There are the justifications. Waiting for a response from an email I sent in the morning. Looking to see how many people commented on my anniversary on Facebook. Checking for any possible notification that would make it necessary for me to spend time swiping and tapping. All while my kids breathe and dance and laugh right in front of me. Or honestly… while they are trying to talk to me. Or more honestly… while my husband is trying to talk to me.

I’m reading “UnSelfie” by Michelle Borba. Actually I’ve barely begun. But what has INSTANTLY struck me on the topic of empathy study and education is the self-centeredness of parents and what we are modeling to our kids. If I’m going to care so much about this issue, I should be modeling it. One of the actions they encourage parents to do is to stop checking their phones so much.

I’m not going to sit here and tell you that I’m going off Facebook, deleting my Instagram account, and setting time limits on my devices. And I’m not selling my iPod. It’s my precccciousssss.

But I very seriously and genuinely stared my kids down this morning and said, “I give you permission to let me know if you see me checking my phone too much.” And then I proceeded to tell them why. I want them to know that the people in front of me are the most important. That the people in the room with me are more important than an email from someone else, or a funny Facebook post, or a cool Instagram picture.

There is a time and a place, of course. I can set aside purposeful time on my computer and iPod to answer emails, and check a few social media accounts. Or sometimes I need down time on my couch, browsing Pinterest while my kids laugh and play around me. We all need our down time.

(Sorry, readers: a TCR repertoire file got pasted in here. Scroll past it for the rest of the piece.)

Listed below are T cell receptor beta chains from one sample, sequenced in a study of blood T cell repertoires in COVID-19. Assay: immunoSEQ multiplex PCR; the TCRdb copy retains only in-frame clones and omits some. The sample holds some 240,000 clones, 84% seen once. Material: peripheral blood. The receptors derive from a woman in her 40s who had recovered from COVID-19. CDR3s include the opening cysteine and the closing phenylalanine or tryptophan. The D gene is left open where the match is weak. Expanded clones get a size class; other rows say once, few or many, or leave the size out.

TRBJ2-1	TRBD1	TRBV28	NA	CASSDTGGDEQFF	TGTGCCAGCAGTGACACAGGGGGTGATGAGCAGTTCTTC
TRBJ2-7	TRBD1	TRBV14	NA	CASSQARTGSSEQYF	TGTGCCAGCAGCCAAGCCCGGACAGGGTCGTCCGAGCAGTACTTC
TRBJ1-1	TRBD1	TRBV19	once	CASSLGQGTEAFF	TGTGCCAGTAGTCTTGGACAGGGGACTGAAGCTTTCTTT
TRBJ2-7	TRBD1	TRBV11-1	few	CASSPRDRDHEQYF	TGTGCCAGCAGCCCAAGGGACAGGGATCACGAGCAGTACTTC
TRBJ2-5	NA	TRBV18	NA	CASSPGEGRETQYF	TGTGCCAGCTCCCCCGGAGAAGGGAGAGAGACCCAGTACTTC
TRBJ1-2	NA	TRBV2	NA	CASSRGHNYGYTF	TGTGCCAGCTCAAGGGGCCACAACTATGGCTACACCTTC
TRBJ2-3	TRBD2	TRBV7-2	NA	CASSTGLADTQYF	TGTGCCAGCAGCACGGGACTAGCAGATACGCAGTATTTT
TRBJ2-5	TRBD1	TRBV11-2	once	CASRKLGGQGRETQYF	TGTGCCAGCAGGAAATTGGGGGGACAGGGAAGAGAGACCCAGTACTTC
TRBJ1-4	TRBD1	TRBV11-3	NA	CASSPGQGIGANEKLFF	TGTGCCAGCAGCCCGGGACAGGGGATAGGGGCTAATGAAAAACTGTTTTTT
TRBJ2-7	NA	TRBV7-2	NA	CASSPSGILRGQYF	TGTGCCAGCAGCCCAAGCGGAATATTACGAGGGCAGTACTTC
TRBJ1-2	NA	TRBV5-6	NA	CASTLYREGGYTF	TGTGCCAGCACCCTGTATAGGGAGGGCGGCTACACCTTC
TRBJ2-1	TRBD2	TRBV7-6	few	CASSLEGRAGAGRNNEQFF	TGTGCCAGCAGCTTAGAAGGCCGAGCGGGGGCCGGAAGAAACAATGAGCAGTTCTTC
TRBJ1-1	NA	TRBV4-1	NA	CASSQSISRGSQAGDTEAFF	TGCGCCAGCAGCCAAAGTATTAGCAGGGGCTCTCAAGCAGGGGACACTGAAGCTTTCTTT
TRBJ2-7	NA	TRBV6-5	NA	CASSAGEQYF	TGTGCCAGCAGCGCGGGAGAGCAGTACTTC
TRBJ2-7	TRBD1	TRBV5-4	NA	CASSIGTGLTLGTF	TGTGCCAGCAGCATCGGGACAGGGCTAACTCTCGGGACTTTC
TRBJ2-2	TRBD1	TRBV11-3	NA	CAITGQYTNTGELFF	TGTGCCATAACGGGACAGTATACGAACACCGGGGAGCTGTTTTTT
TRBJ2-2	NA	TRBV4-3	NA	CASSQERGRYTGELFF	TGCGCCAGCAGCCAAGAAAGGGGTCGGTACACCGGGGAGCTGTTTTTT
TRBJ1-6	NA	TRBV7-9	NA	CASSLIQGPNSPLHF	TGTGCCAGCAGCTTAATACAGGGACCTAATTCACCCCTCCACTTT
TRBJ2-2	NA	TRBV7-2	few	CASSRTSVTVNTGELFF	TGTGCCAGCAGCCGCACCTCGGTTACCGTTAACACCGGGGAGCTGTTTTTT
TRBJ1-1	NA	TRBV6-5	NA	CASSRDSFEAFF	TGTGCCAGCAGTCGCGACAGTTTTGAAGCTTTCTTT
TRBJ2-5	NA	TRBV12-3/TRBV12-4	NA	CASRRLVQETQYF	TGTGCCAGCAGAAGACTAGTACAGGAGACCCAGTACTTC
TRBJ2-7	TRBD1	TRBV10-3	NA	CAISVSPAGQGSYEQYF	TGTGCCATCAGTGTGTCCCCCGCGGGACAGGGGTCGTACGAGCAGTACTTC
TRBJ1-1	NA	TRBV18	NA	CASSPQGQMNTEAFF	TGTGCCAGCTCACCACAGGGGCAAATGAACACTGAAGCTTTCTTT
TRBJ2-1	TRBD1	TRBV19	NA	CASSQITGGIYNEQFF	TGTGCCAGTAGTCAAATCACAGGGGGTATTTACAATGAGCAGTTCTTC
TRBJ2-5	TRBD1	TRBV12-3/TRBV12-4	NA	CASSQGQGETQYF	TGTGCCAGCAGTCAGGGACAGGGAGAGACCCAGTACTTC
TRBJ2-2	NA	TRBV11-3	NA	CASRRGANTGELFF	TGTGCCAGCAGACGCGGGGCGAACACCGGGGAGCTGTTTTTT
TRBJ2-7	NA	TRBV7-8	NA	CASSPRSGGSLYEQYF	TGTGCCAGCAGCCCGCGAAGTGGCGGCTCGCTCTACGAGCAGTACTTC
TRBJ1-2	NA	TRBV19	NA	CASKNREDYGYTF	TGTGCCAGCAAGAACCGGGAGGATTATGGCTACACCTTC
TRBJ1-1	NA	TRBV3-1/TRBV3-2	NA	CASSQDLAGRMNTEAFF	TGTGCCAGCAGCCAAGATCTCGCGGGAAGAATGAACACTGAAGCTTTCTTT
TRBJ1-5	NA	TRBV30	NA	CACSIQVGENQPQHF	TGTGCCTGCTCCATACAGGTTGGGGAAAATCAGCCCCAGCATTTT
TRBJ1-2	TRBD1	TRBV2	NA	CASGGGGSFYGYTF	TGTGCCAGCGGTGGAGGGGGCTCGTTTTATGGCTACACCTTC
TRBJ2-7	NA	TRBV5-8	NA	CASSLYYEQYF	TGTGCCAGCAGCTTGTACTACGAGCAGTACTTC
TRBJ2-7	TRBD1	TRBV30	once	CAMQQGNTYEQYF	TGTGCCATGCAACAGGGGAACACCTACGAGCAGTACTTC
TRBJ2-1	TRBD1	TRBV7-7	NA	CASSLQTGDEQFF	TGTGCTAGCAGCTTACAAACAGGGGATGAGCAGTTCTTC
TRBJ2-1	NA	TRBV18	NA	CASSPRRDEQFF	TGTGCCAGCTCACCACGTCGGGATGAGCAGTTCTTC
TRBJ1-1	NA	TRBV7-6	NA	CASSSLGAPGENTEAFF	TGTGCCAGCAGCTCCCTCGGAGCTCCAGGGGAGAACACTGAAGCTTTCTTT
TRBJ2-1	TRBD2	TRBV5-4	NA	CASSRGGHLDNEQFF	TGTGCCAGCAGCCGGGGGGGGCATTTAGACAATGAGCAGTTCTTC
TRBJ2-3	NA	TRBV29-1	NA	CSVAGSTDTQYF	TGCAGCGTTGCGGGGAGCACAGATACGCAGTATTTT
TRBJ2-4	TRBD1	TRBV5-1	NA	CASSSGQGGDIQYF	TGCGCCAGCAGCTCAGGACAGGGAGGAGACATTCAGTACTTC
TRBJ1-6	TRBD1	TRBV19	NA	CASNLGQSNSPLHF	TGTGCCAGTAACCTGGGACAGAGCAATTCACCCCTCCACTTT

But if we could… shall I say… EMPATHIZE. If we could put ourselves in the shoes of those around us and consider the way they are affected by the things we do, say, act, swipe, and tap, I wonder how that would affect the generation who learns our behavior.

I could be eating my words, as my kids will likely constantly have to remind me to put my phone down. But I feel as much pain as it’s going to cause me, it will turn into a fun game, AND it will hopefully teach my kids the value of face-to-face time and communication.

Here’s to hoping. *smiley face winking*

 

Power

Our family sat around the dinner table yesterday with candles lit, playing Settlers of Catan, and talking about silly things. Half-way through the game, our nine-year-old son Ian asked if the power was back on yet. At this point, most of the area had experienced 8+ hours without power due to a massive windstorm and multiple downed trees and lines.

In response to his question, I lowered my voice, placed my finger to my lips, and said “listen.”

We did. There was barely a noise to be heard.

“Ian, that silence is why I’m not stressed out right now.” I remarked, after a few lovely seconds of silence.

I realized in that very moment how gladly I would live without power. That gentle hum of machinery and engines that fills my ears and busies our lives.

Can I please move somewhere off the grid, away from machines and all the chaos of life? I know, easier said than done. You somehow need food and water, and some way to stay warm. All I’m saying is that I could handle it. 🙂

And that’s all I have to say about that.Summer Road Trip 14 484

Today’s Thought

From Oswald Chambers, and sharing from a deep conviction in my heart about God’s will.

“If you debate for a second when God has spoken, it is all up. Never begin to say– ‘Well, I wonder if He did speak?’ Be reckless immediately, fling it all out on Him. You do not know when His voice will come, but whenever the realization of God comes in the faintest way imaginable, recklessly abandon. It is only by abandon that you recognize Him. You will only realize His voice more clearly by recklessness.”

How to Remove Head Lice from your Daughter (or son) in Twenty-One Easy Steps

  1. Freak out and run away from your child.
  2. Realize she is crying and afraid, and run back and console her. From a distance.
  3. Tell her she has the lice.